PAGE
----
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International Day against Nuclear Tests: Italy calls for complete ban, “it’s imperative”

NEW YORK, AUGUST 29 – On today’s International Day Against Nuclear Teststhe Italian Mission to the United Nations sent an unequivocal message: “A complete ban on nuclear testing is imperative”.

As the Ukraine war brings nuclear rhetoric back to the front row, the Mission reaffirmed Italy’s belief in institutes like the Non Proliferation Treaty and IAEA’s role, and renewed its call to ratify the Comprehensive Nuclear Test Ban Treaty (CTBT).

Secretary General Antonio Guterres commented on the August 29 event, saying that it “represents a global recognition of the catastrophic and persistent damage done in the name of the nuclear arms race. It is a way to remember those who have suffered because of the folly of the atomic policy of calculated risk. And it is a wake-up call for the world to finally implement a legally binding ban on all nuclear testing.”

Since nuclear weapons testing began on 16 July 1945, over 2,000 have taken place. In the early days of nuclear testing little consideration was given to its devastating effects on human life, let alone the dangers of nuclear fallout from atmospheric tests. Hindsight and history have shown us the terrifying and tragic effects of nuclear weapons testing, especially when controlled conditions go awry, and in light of the far more powerful and destructive nuclear weapons that exist today.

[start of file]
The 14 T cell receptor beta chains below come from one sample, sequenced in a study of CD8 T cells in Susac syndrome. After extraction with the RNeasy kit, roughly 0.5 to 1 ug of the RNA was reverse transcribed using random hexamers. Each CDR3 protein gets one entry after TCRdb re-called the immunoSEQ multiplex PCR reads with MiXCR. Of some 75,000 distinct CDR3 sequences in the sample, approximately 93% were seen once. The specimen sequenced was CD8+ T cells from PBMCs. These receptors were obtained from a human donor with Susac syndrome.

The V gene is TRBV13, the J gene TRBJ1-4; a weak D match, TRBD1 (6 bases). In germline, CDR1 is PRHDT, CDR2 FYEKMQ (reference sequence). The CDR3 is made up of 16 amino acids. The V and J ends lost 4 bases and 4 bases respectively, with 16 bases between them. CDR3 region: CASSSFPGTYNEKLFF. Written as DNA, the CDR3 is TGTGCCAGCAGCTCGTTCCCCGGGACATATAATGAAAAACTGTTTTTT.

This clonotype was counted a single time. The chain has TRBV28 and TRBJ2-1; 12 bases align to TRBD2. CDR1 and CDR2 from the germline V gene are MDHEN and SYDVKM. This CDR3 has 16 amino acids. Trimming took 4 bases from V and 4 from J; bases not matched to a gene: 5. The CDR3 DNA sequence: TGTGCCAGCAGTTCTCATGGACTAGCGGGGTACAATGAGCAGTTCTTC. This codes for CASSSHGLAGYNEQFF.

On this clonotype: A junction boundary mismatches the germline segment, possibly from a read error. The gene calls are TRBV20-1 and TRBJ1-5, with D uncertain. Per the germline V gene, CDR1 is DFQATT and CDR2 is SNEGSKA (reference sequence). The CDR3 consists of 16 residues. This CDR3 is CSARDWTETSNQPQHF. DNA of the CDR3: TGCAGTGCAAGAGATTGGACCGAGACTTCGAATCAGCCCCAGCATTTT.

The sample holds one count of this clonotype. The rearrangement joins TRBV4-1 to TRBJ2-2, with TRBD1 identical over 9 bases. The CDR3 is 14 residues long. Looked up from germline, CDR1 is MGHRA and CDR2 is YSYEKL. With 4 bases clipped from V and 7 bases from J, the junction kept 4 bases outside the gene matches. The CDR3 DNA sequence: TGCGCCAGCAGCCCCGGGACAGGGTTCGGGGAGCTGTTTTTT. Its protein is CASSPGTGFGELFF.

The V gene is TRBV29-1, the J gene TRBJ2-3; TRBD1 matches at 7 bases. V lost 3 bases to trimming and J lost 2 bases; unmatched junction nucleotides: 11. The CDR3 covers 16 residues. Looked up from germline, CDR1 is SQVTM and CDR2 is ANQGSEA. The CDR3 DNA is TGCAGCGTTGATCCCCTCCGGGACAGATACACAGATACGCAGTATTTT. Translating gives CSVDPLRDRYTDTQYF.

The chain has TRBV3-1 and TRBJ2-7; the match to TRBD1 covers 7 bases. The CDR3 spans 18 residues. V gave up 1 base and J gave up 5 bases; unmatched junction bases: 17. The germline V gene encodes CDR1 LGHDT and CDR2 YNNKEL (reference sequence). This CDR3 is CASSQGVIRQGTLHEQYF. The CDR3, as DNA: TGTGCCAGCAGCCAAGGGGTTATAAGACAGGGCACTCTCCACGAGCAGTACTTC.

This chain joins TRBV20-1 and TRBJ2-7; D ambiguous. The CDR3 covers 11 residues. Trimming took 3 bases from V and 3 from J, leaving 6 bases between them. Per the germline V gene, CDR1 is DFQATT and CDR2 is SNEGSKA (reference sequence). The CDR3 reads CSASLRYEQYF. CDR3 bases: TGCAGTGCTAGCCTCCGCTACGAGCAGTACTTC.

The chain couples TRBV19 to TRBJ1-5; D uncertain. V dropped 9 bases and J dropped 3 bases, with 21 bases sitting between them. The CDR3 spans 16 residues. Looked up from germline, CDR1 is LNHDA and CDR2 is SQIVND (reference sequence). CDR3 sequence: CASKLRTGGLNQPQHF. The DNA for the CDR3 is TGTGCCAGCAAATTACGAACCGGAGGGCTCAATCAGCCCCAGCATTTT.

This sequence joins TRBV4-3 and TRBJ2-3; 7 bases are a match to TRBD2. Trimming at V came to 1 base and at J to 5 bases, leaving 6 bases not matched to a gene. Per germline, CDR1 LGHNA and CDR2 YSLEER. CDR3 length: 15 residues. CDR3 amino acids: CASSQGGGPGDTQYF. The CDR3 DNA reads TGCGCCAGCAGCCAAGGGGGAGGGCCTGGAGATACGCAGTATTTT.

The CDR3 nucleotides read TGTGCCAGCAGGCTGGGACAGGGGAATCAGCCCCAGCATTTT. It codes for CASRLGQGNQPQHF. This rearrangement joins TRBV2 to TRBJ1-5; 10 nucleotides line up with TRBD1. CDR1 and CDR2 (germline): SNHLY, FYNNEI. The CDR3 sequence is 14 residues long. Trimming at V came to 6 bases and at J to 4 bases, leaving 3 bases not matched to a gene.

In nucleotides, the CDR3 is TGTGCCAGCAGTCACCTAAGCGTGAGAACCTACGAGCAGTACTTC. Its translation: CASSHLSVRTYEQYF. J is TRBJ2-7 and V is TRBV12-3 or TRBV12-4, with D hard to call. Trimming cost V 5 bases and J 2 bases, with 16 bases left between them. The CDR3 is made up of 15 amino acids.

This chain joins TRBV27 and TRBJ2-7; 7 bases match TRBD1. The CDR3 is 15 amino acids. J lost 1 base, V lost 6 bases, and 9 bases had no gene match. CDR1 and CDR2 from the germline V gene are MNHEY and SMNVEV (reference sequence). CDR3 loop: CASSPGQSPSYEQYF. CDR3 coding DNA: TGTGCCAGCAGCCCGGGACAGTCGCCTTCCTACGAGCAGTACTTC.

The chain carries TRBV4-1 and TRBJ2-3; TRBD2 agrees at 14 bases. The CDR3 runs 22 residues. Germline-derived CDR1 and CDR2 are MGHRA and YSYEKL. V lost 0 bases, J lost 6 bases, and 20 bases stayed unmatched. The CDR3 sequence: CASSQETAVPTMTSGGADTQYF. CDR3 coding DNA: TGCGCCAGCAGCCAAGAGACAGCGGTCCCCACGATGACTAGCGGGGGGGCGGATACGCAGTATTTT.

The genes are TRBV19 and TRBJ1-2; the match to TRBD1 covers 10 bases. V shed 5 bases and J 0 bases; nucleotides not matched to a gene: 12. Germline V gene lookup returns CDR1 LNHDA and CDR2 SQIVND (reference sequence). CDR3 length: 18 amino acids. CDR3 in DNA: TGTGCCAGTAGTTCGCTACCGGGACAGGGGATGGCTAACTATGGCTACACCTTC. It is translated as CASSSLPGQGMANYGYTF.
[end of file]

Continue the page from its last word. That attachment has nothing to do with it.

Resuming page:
On 2 December 2009, the 64th session of the United Nations General Assembly declared 29 August the International Day against Nuclear Tests by unanimously adopting resolution 64/35. The resolution calls for increasing awareness and education “about the effects of nuclear weapon test explosions or any other nuclear explosions and the need for their cessation as one of the means of achieving the goal of a nuclear-weapon-free world.” The resolution was initiated by the Republic of Kazakhstan, together with a large number of sponsors and cosponsors with a view to commemorating the closure of the Semipalatinsk Nuclear Test site on 29 August 1991. (@OnuItalia)

Il giornale Italiano delle Nazioni Unite. Ha due redazioni, una a New York, l’altra a Roma.

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